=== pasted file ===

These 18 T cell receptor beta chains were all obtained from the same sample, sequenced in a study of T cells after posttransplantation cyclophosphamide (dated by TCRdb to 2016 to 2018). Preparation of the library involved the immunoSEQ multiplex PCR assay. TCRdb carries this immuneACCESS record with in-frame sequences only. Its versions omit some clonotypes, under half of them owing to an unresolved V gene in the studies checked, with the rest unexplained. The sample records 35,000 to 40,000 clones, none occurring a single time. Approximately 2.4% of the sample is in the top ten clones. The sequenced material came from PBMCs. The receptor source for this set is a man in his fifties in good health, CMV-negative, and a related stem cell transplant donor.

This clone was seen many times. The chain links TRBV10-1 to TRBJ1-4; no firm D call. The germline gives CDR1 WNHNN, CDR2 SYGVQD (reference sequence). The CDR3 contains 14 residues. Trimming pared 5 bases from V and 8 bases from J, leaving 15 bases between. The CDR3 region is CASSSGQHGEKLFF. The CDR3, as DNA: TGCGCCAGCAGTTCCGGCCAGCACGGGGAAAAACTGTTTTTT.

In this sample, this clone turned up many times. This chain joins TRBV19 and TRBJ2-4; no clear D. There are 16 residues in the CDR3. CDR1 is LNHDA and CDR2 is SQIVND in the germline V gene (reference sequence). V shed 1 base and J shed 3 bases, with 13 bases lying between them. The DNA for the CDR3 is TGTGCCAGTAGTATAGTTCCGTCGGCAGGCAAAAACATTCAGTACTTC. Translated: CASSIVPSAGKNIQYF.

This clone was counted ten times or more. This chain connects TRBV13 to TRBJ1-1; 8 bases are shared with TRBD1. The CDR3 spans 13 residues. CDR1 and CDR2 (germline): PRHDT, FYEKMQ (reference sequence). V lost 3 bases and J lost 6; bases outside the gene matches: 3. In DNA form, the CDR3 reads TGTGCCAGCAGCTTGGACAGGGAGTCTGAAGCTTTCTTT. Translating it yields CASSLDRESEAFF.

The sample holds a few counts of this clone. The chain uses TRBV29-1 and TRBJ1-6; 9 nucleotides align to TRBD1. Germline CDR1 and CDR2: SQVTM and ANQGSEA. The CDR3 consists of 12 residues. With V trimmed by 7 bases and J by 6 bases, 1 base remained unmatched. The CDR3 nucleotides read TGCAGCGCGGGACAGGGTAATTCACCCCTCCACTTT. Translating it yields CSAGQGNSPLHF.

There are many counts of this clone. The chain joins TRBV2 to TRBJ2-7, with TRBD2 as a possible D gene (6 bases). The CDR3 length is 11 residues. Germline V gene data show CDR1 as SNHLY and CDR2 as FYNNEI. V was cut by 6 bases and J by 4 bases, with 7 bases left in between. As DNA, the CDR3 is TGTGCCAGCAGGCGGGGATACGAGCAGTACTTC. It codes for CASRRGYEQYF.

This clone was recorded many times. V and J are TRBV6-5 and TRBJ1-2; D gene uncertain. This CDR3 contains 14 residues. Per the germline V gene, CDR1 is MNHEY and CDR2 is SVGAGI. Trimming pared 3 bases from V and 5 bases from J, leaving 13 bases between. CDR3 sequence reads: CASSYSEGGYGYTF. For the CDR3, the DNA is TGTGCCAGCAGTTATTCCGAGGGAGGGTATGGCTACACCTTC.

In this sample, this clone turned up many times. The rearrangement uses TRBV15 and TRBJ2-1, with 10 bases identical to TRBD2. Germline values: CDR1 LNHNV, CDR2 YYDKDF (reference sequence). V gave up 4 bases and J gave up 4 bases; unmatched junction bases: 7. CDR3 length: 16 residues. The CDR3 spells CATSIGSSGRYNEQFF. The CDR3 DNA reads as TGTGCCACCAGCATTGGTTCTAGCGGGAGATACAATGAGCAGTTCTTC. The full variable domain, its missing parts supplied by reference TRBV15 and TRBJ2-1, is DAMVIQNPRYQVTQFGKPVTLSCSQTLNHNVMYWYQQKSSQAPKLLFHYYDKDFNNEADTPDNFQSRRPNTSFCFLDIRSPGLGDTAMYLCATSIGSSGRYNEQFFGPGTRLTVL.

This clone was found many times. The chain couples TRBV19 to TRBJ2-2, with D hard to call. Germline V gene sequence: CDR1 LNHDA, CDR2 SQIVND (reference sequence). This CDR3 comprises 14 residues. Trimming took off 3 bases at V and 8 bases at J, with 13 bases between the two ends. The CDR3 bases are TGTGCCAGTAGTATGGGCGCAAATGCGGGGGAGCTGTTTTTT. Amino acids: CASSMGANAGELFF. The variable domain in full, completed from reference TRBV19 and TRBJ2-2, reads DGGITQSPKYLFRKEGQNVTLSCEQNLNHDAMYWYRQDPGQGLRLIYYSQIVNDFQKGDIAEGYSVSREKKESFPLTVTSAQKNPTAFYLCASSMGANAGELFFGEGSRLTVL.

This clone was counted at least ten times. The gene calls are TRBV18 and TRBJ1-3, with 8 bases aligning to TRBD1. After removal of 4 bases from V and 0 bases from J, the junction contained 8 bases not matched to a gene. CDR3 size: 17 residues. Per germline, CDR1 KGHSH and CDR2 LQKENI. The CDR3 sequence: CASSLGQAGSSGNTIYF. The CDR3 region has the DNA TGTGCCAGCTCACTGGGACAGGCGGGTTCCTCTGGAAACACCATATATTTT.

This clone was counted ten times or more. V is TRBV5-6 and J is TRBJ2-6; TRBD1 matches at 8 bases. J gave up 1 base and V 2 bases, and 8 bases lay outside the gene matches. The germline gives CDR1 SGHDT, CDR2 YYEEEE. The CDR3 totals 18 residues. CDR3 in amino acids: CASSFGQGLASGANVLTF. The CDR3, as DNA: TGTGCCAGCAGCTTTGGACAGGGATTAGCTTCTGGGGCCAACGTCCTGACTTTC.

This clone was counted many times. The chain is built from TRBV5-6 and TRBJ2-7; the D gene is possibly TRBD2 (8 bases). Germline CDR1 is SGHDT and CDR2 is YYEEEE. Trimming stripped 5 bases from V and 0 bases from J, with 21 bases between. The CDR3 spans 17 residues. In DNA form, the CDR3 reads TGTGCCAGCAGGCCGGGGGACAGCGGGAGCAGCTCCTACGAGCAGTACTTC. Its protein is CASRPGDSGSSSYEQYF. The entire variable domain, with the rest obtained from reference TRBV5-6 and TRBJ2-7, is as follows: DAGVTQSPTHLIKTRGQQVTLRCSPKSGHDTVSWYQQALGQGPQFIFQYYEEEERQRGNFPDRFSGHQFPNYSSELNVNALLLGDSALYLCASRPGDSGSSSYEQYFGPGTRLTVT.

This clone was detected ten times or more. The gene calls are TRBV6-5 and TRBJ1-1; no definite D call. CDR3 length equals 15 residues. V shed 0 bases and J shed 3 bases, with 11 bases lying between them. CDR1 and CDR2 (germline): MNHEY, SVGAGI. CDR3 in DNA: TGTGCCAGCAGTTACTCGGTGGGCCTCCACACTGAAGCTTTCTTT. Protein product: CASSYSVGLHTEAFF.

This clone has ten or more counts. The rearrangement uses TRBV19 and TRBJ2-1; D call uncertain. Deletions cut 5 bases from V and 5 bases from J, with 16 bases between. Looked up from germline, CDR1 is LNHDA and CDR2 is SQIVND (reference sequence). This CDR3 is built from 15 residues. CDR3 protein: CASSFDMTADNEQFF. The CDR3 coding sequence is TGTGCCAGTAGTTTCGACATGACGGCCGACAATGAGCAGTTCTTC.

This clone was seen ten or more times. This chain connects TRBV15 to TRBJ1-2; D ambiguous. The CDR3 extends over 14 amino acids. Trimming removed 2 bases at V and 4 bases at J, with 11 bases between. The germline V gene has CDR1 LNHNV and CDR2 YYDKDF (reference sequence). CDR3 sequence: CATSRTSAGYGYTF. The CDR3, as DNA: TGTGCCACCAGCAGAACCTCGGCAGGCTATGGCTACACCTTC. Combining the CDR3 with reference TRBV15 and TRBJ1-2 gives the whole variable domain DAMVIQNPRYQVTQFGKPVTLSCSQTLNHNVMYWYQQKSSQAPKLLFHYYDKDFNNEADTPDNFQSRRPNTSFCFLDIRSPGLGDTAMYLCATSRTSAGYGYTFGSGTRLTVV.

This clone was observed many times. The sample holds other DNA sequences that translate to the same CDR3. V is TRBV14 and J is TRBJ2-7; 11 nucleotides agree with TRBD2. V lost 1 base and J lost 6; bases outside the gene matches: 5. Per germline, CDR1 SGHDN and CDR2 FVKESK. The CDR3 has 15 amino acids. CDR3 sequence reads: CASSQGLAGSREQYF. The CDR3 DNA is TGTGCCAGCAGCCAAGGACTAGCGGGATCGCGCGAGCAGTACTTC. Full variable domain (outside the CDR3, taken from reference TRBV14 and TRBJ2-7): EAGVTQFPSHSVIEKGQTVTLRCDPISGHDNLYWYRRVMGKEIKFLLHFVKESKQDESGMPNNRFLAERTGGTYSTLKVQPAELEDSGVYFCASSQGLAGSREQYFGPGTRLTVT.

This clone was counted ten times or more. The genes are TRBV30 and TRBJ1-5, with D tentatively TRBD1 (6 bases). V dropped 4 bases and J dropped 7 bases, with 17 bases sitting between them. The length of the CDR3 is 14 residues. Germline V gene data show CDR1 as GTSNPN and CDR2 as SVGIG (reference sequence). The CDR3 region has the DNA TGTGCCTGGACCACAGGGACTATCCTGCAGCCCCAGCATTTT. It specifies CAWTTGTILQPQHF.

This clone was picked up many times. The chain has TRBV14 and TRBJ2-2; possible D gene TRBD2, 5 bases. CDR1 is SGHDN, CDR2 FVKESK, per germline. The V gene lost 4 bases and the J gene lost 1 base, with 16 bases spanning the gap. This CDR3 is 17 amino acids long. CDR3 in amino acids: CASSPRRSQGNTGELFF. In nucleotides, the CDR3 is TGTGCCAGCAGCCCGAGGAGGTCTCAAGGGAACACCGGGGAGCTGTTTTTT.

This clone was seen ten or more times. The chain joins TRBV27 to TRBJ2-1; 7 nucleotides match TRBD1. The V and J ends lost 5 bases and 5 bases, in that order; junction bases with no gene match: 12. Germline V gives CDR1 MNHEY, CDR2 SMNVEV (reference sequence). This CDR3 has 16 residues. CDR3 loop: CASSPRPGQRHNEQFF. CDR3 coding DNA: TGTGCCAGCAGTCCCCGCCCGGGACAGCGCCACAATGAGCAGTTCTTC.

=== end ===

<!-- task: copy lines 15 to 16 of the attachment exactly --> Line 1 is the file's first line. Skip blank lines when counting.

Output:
This clone was seen ten or more times. This chain connects TRBV15 to TRBJ1-2; D ambiguous. The CDR3 extends over 14 amino acids. Trimming removed 2 bases at V and 4 bases at J, with 11 bases between. The germline V gene has CDR1 LNHNV and CDR2 YYDKDF (reference sequence). CDR3 sequence: CATSRTSAGYGYTF. The CDR3, as DNA: TGTGCCACCAGCAGAACCTCGGCAGGCTATGGCTACACCTTC. Combining the CDR3 with reference TRBV15 and TRBJ1-2 gives the whole variable domain DAMVIQNPRYQVTQFGKPVTLSCSQTLNHNVMYWYQQKSSQAPKLLFHYYDKDFNNEADTPDNFQSRRPNTSFCFLDIRSPGLGDTAMYLCATSRTSAGYGYTFGSGTRLTVV.

This clone was observed many times. The sample holds other DNA sequences that translate to the same CDR3. V is TRBV14 and J is TRBJ2-7; 11 nucleotides agree with TRBD2. V lost 1 base and J lost 6; bases outside the gene matches: 5. Per germline, CDR1 SGHDN and CDR2 FVKESK. The CDR3 has 15 amino acids. CDR3 sequence reads: CASSQGLAGSREQYF. The CDR3 DNA is TGTGCCAGCAGCCAAGGACTAGCGGGATCGCGCGAGCAGTACTTC. Full variable domain (outside the CDR3, taken from reference TRBV14 and TRBJ2-7): EAGVTQFPSHSVIEKGQTVTLRCDPISGHDNLYWYRRVMGKEIKFLLHFVKESKQDESGMPNNRFLAERTGGTYSTLKVQPAELEDSGVYFCASSQGLAGSREQYFGPGTRLTVT.